Located in a sumptuously restored historic Lawrenceville building, Jeffrey Smith Studio bears the motto, “Find Beauty Everywhere.” It’s a simple philosophy, yet one that resonates with Smith’s 21 years as a personal stylist, paying attention to his clients’ individual, unique needs, and his equally considerable study of yoga and meditation. For the last 12 years, he’s hosted weekly public meditation at his home —techniques learned while studying in India with his teacher Grumayi —and he started practicing hatha yoga in 1987.

In recent years, Smith drifted away from the practice, and realized it would take extra, more focused efforts to get him back in shape. A year ago, he found exactly what he needed through sessions with Lilith Bailey-Kroll, whose individualized, compassionate attention mirrors the type of experience he tries to create for his salon clients.

“When I stopped doing yoga, and I thought about rejoining, I was a little embarrassed about going into the system because I was out of shape and out of practice,” Smith says. “Lilith is very good at making you feel comfortable, understanding where you are in time and space,and sensitive to what your needs are. And I try to do that with my clients, especially new clients.”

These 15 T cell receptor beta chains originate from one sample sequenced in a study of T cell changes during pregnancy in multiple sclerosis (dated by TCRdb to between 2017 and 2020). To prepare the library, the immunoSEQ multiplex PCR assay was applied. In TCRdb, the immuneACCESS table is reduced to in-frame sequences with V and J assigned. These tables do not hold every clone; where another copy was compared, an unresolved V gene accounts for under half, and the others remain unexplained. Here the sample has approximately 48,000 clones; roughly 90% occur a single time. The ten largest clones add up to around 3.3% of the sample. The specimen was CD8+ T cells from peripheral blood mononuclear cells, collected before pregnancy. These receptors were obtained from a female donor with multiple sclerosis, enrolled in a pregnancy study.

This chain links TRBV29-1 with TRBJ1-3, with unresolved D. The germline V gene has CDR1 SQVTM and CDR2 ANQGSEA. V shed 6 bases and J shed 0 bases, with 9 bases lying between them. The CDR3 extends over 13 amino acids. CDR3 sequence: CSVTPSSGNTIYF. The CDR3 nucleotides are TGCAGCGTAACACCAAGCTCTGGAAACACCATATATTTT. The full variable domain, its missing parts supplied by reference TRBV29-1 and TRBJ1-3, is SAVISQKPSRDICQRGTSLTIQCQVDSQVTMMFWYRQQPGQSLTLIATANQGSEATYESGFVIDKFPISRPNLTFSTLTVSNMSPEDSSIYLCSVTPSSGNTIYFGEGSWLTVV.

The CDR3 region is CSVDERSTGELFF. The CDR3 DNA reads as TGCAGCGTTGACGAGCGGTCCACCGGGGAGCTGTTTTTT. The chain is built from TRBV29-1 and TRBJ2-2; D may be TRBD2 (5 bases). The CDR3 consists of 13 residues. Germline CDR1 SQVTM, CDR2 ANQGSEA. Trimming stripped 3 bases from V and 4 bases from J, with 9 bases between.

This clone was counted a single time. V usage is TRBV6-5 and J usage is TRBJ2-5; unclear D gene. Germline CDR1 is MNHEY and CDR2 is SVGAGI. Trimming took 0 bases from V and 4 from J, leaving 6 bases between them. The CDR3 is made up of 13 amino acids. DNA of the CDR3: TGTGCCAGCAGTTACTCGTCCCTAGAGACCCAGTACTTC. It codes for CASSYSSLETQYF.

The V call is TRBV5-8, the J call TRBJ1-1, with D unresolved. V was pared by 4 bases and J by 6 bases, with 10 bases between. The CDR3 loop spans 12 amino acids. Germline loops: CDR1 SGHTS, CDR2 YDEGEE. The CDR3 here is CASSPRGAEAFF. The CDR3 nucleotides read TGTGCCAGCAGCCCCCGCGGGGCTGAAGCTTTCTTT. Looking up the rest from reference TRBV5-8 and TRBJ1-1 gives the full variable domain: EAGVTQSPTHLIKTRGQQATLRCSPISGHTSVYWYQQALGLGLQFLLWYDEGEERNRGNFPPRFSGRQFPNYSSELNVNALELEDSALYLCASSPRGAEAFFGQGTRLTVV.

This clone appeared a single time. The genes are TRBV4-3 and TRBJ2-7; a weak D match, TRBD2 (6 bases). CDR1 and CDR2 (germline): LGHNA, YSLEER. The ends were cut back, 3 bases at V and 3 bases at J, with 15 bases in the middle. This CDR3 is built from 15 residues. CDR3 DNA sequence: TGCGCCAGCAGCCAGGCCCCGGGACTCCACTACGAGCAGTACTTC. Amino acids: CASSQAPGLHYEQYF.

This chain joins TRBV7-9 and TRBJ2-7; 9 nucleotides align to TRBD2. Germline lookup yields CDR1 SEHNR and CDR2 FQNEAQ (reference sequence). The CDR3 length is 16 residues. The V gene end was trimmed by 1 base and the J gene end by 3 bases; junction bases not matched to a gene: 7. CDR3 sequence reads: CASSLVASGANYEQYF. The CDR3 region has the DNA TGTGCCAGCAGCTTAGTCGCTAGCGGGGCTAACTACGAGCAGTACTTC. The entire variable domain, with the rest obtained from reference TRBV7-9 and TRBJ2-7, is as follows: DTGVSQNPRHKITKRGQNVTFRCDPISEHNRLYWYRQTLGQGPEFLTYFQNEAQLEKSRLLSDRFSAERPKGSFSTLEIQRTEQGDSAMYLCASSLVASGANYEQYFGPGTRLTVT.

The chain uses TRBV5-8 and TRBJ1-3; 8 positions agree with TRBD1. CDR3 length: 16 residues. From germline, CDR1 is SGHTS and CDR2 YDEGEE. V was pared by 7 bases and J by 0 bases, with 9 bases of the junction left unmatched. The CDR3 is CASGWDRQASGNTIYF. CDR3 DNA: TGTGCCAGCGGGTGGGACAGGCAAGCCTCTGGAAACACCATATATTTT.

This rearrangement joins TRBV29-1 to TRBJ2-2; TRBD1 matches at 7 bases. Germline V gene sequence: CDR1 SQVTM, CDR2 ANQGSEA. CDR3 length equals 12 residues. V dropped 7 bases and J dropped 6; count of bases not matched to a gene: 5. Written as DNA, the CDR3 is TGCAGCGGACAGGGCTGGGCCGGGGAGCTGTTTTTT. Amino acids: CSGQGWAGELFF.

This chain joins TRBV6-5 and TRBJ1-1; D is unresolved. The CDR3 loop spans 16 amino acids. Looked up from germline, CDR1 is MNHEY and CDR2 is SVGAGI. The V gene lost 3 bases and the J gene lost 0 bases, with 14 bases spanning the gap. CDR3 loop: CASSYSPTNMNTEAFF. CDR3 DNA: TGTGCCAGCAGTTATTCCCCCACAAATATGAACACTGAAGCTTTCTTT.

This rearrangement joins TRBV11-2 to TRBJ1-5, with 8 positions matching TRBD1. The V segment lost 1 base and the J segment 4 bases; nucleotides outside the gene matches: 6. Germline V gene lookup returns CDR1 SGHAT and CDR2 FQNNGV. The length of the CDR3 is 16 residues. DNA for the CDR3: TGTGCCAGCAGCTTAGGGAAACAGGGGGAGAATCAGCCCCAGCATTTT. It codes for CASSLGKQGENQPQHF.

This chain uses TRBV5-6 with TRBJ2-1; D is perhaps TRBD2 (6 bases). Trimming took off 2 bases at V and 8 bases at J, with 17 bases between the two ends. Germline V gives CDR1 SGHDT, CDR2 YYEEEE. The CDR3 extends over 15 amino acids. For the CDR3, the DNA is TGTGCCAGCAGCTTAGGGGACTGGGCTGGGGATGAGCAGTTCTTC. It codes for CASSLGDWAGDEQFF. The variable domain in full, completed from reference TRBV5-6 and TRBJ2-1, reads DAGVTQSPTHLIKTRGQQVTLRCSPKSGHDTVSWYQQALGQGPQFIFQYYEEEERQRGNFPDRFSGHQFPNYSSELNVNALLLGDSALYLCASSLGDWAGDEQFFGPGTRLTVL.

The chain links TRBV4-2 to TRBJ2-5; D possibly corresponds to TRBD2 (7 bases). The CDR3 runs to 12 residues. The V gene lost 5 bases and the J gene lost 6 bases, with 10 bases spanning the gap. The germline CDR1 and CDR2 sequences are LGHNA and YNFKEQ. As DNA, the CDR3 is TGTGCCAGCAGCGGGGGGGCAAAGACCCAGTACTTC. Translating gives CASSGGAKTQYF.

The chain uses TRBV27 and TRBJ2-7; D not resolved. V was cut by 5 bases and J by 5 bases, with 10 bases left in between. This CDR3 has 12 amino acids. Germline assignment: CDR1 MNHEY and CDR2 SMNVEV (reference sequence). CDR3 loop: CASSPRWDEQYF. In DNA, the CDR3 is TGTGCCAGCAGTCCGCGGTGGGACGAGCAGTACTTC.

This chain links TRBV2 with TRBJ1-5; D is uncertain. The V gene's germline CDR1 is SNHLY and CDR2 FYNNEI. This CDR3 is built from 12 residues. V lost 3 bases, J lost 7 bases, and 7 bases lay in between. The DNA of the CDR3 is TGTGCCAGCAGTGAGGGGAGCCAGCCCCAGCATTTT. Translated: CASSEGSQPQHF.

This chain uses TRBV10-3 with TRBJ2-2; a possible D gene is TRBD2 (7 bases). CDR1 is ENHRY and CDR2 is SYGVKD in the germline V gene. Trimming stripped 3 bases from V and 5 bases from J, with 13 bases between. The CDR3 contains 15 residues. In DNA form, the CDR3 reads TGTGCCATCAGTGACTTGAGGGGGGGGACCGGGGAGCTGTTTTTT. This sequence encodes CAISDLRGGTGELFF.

“I thought one-on-one would be great to put me in a position where I could start back in a group class,” he says. “She pushed me to get back into yoga, and I needed that little edge.”

“My expectations were greater than my physical ability,” he adds wryly. “She brought me back to earth — age, weight, there’s certain factors” to consider, “but I could advance a little bit more.” The individual sessions help him focus on fundamentals, slowly building his stamina and strength, instead of scrambling to keep up with a group class. “It brings you back into the center of holding the positions for longer times, and feeling where your body should be,where your posture should be.”

Smith has long found yoga a powerful aid in his professional life:Working as a stylist means long hours on your feet, repetitive movements, and a posture that puts stress on the body. “In our profession, we’re leaning over a lot, so yoga does the opposite — it opens,” he says. “The occupational hazards that you have in this profession are back, lower back, leg, shoulder — yoga doesn’t eliminate them, but it helps the body adapt better.”

“There’s a subtlety to yoga that I don’t think we have a language to describe,” he concludes. “It works on so many levels, and on the highest, subtle level, it’s not hokey to say that it does change your life — because it really does, in ways you’re not capable of articulating. But there’s a subtle vibration to your everyday well-being that it does affect.”

Photographs by Laura Petrilla